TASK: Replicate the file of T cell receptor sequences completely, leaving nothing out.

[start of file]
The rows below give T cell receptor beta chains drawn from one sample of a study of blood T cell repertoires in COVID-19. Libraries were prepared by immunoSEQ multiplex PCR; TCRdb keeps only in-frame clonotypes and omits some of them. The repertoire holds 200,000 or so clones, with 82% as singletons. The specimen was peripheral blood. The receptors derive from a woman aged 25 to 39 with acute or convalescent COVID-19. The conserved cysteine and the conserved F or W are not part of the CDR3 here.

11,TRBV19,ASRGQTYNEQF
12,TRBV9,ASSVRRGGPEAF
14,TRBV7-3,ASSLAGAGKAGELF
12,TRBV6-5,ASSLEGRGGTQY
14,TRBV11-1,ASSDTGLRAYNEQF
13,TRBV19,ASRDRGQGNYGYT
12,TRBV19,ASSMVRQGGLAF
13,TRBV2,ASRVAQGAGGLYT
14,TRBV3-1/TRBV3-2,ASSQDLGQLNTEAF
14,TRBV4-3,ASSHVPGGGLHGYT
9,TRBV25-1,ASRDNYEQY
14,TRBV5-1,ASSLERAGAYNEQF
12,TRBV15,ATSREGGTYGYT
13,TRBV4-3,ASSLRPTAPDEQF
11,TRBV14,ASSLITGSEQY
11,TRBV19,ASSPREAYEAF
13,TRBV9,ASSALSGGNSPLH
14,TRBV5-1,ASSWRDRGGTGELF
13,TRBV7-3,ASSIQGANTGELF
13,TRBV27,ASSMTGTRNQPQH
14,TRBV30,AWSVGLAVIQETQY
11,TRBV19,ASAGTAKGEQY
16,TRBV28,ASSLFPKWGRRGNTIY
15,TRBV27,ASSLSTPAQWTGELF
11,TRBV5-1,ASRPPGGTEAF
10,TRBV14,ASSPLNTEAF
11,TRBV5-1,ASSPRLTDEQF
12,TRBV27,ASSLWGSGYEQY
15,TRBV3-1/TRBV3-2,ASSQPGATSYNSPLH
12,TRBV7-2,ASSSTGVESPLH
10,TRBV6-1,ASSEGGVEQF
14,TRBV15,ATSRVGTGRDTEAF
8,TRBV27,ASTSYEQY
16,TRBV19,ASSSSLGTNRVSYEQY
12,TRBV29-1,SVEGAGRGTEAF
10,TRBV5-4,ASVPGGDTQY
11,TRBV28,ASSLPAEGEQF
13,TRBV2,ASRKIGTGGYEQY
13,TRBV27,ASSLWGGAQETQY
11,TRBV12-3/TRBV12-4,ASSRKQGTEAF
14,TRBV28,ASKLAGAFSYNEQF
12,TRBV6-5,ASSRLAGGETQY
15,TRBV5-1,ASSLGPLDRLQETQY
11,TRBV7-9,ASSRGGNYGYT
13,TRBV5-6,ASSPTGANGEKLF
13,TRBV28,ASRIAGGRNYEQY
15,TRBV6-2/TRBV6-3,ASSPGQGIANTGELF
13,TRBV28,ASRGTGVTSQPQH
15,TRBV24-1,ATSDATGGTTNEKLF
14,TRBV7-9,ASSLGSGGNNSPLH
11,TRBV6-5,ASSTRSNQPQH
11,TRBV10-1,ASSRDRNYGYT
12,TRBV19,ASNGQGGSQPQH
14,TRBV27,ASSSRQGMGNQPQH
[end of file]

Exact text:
The rows below give T cell receptor beta chains drawn from one sample of a study of blood T cell repertoires in COVID-19. Libraries were prepared by immunoSEQ multiplex PCR; TCRdb keeps only in-frame clonotypes and omits some of them. The repertoire holds 200,000 or so clones, with 82% as singletons. The specimen was peripheral blood. The receptors derive from a woman aged 25 to 39 with acute or convalescent COVID-19. The conserved cysteine and the conserved F or W are not part of the CDR3 here.

11,TRBV19,ASRGQTYNEQF
12,TRBV9,ASSVRRGGPEAF
14,TRBV7-3,ASSLAGAGKAGELF
12,TRBV6-5,ASSLEGRGGTQY
14,TRBV11-1,ASSDTGLRAYNEQF
13,TRBV19,ASRDRGQGNYGYT
12,TRBV19,ASSMVRQGGLAF
13,TRBV2,ASRVAQGAGGLYT
14,TRBV3-1/TRBV3-2,ASSQDLGQLNTEAF
14,TRBV4-3,ASSHVPGGGLHGYT
9,TRBV25-1,ASRDNYEQY
14,TRBV5-1,ASSLERAGAYNEQF
12,TRBV15,ATSREGGTYGYT
13,TRBV4-3,ASSLRPTAPDEQF
11,TRBV14,ASSLITGSEQY
11,TRBV19,ASSPREAYEAF
13,TRBV9,ASSALSGGNSPLH
14,TRBV5-1,ASSWRDRGGTGELF
13,TRBV7-3,ASSIQGANTGELF
13,TRBV27,ASSMTGTRNQPQH
14,TRBV30,AWSVGLAVIQETQY
11,TRBV19,ASAGTAKGEQY
16,TRBV28,ASSLFPKWGRRGNTIY
15,TRBV27,ASSLSTPAQWTGELF
11,TRBV5-1,ASRPPGGTEAF
10,TRBV14,ASSPLNTEAF
11,TRBV5-1,ASSPRLTDEQF
12,TRBV27,ASSLWGSGYEQY
15,TRBV3-1/TRBV3-2,ASSQPGATSYNSPLH
12,TRBV7-2,ASSSTGVESPLH
10,TRBV6-1,ASSEGGVEQF
14,TRBV15,ATSRVGTGRDTEAF
8,TRBV27,ASTSYEQY
16,TRBV19,ASSSSLGTNRVSYEQY
12,TRBV29-1,SVEGAGRGTEAF
10,TRBV5-4,ASVPGGDTQY
11,TRBV28,ASSLPAEGEQF
13,TRBV2,ASRKIGTGGYEQY
13,TRBV27,ASSLWGGAQETQY
11,TRBV12-3/TRBV12-4,ASSRKQGTEAF
14,TRBV28,ASKLAGAFSYNEQF
12,TRBV6-5,ASSRLAGGETQY
15,TRBV5-1,ASSLGPLDRLQETQY
11,TRBV7-9,ASSRGGNYGYT
13,TRBV5-6,ASSPTGANGEKLF
13,TRBV28,ASRIAGGRNYEQY
15,TRBV6-2/TRBV6-3,ASSPGQGIANTGELF
13,TRBV28,ASRGTGVTSQPQH
15,TRBV24-1,ATSDATGGTTNEKLF
14,TRBV7-9,ASSLGSGGNNSPLH
11,TRBV6-5,ASSTRSNQPQH
11,TRBV10-1,ASSRDRNYGYT
12,TRBV19,ASNGQGGSQPQH
14,TRBV27,ASSSRQGMGNQPQH